An Interview With Dan Berstein, A Social Entrepreneur With Bipolar Disorder Who Helps Resolve Mental Health Conflicts
According to the World Health Organization, there are 450 million people living worldwide with mental and neurological disorders. Despite that prevalence, most people do not seek the help they need because of society’s stigma and prejudice. Even when people do seek help, they often feel disempowered by paternalism and confused amidst a fragmented mental health services landscape.
This tragic fact not only costs us personally as our friends and family members suffer. We also put business productivity at risk, alienate students, and ultimately limit much of the population from realizing their potential.
That’s what Dan Berstein set out to tackle when he founded MH Mediate--an innovative social enterprise that provides mediation services and trainings. But MH Mediate does more than conflict resolution. They describe themselves as “experts in mental health, communication, conflict resolution, and decision-making” and count clients around the country. In a nutshell, Dan and his staff are on a mission to revolutionize the way people talk about mental health and mental health disorders not just to solve conflicts--but to prevent them from arising. They are doing this in every state, with conflict resolution centers, government agencies, mental health organizations, and universities.
Dan brings integrity to his social mission, and counts many satisfied clients as a result. I asked him here to share what inspired him to venture into the world of entrepreneurship and what he has learned so far.
Steve Mariotti: When did you first think of yourself as an entrepreneur?
Dan Berstein: I always wanted a business as far back as elementary school, when I sold toys to my fifth grade classmates. But it wasn’t until graduate school that I first saw myself as a social entrepreneur.
During college, I was diagnosed with bipolar disorder. I became passionate about mental health communication. I felt this humanitarian purpose meant I no longer qualified for a business leadership program until a professor showed me it isn’t so black and white. She explained that I could be a social entrepreneur and start a business with a social mission. I’ve been on that path ever since.
SM: What was your biggest failure and what did you learn from it?
DB: When I first started offering mental health conflict resolution services, I hoped to create a nation-wide mental health mediation network. I thought it would be a simple task of connecting new cases to existing mediation centers, but I was wrong.
I had to cancel this project because the mediation community was not ready for these cases. Many mediators did not realize they held paternalistic or stigmatizing beliefs about mental health. Some had even been trained to see mental illness as a basis for disqualifying someone from participating in mediation.
But, what this experience showed me was the unmet need for training. So, I developed mental health sensitivity and accessibility trainings for mediators, which I have offered around the country.
SM: What was your greatest success and what do you think made it possible?
DB: In 2013, President Obama called for a National Dialogue on Mental Health. It began with a conference at the White House and continued with community conversations around the country.
MH Mediate hosted the first discussion event in New York City. Our dialogue was the first to bring together diverse participants from multiple groups: folks with personal mental health experiences, supporters, professionals, or all of the above. Our inclusive model impressed the national organizers, who invited us to train leaders hosting future events around the country. This event would not have been possible without the support of my summer interns, a team of volunteer facilitators, and our partnership with the CUNY Dispute Resolution Center.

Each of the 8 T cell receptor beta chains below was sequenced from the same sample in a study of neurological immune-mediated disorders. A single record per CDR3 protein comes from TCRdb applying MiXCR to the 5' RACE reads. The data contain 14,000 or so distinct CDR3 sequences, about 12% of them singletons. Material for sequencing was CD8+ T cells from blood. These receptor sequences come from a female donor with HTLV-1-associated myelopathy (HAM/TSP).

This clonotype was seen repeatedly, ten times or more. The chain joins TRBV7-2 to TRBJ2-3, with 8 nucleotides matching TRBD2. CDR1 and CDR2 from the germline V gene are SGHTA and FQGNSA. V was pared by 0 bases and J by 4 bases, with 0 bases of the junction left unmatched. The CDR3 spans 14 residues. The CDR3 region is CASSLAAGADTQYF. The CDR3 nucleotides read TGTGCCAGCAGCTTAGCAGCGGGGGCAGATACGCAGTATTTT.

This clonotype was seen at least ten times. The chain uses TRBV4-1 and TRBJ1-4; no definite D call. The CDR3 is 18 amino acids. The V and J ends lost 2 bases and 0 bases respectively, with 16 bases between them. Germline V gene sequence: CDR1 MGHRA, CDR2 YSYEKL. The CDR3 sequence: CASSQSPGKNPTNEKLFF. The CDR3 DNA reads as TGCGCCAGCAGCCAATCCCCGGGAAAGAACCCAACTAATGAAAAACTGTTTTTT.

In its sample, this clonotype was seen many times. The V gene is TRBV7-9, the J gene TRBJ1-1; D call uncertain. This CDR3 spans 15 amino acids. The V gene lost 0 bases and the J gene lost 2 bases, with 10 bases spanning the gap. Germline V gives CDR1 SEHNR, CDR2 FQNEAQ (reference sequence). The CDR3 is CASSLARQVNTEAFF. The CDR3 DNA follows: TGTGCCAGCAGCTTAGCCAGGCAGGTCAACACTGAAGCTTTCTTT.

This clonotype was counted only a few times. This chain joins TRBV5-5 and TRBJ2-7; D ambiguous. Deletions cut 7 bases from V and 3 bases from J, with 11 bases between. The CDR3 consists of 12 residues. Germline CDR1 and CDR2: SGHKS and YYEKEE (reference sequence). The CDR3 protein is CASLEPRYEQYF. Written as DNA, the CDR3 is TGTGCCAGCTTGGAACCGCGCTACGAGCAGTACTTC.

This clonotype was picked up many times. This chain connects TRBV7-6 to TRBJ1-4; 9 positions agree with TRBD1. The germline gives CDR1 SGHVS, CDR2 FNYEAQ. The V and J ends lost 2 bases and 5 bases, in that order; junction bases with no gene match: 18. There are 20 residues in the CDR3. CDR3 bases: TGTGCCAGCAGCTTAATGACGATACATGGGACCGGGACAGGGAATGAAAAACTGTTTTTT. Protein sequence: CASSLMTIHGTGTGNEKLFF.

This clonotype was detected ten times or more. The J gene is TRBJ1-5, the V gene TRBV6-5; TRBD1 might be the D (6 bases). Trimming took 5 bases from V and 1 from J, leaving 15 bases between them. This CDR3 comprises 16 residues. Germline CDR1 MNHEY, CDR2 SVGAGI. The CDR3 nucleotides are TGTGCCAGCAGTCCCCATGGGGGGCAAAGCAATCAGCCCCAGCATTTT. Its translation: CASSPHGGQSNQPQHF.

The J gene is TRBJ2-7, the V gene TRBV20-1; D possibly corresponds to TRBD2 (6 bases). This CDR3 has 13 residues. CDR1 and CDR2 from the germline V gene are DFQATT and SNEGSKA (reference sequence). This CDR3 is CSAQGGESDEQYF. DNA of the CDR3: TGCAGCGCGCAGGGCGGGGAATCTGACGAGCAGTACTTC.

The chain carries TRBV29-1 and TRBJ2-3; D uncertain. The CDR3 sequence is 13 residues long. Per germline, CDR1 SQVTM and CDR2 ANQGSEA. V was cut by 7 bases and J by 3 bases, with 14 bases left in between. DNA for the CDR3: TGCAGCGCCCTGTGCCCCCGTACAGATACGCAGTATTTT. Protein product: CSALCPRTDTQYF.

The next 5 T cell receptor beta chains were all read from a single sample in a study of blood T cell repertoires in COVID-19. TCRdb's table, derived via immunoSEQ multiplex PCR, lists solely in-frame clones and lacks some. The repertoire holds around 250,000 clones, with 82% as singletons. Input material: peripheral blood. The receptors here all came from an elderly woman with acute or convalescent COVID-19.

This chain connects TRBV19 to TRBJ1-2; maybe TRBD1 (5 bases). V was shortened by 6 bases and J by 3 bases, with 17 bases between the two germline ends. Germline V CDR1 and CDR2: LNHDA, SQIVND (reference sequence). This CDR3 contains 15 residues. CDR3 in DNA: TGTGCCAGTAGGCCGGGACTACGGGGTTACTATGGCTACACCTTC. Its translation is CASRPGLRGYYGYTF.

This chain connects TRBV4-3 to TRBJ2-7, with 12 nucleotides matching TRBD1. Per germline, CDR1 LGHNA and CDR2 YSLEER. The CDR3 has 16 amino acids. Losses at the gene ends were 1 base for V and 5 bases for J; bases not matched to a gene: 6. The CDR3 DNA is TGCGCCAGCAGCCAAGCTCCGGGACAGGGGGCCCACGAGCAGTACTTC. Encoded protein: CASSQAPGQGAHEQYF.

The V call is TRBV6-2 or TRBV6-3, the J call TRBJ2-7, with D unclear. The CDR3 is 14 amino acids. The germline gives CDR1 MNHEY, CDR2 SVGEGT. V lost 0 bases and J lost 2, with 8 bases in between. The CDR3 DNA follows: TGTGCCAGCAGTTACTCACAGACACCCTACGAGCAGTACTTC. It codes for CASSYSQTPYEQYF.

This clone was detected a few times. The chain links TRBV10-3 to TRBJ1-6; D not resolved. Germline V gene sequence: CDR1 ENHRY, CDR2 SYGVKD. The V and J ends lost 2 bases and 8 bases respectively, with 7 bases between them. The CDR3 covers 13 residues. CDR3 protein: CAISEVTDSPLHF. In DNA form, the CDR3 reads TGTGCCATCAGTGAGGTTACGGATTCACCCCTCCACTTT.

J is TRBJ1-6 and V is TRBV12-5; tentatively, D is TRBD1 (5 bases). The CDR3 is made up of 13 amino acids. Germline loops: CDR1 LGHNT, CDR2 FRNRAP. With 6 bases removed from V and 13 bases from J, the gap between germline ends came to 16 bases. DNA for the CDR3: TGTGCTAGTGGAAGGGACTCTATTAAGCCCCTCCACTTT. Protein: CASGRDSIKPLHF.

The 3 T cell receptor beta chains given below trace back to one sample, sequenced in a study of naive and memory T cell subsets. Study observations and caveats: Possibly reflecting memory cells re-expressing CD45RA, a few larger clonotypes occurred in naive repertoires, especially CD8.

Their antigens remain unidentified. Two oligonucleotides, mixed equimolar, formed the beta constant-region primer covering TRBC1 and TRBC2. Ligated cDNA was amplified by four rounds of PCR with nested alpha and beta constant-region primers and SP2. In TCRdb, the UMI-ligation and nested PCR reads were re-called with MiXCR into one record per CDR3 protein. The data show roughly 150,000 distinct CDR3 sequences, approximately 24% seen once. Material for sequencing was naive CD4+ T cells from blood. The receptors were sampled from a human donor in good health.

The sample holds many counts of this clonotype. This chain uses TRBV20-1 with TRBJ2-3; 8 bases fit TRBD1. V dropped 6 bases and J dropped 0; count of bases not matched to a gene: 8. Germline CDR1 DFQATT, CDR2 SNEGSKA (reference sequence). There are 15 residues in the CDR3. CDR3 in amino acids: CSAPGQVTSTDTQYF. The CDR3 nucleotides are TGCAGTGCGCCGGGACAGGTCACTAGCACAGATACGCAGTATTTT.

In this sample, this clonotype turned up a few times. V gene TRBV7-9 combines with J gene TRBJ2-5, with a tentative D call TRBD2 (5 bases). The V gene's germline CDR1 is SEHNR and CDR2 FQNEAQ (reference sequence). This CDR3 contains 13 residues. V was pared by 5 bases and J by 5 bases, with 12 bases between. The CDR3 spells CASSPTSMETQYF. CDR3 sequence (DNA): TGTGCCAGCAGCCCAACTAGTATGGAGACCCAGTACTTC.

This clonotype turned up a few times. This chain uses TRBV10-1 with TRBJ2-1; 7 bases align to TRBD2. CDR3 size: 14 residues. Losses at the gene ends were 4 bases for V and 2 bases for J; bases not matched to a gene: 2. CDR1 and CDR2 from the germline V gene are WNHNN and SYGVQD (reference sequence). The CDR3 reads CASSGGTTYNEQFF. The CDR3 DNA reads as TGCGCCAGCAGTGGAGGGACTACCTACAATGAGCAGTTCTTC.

SM: Who or what has been most inspiring to you in your business career?
DB: I am consistently inspired by my peers living with mental illness. I have worked with different communities--ranging from radical mental health groups to mainstream peer- and professionally- led groups. Each has unique philosophies about how to define and address mental health issues, but they share a spirit of resilience, determination, and mutual support that outshines any disagreements they may have about treating mental illness. When I face challenges in my business, I think of their perseverance and find the strength to work through any obstacle.
SM: What are the biggest challenges someone starting a business faces today?
DB: Starting a business is easier than ever, but finding the right fit is daunting. In a sense, my path was chosen for me because my personal experiences made me passionate about mental health communication. But I have had to tailor this mission to the needs of my customers in order to develop a sustainable enterprise. My initial trainings have evolved to focus on the areas my clients care about most. Every program we do starts with understanding the customer needs to build the right training for them, rather than implementing a cookie-cutter model.
Dan's Tips for Working in Mental Health
1. Avoid offering “answers” – The science of mental health is young and debated even amongst experts, so it is important to avoid presenting definitive answers and instead help people appreciate their individual choices.
2. Remember every client measures success in their own way – Evaluate your effectiveness based on your client’s metrics rather than imposing your own.
3. Mental health stigma is everywhere – Be sensitive and open to the idea that you may have offended someone unintentionally.
4. No one can describe your work better than you – Create reference material that you can easily share with your network to help them promote you, rather than assuming they have a well-articulated vision of your services.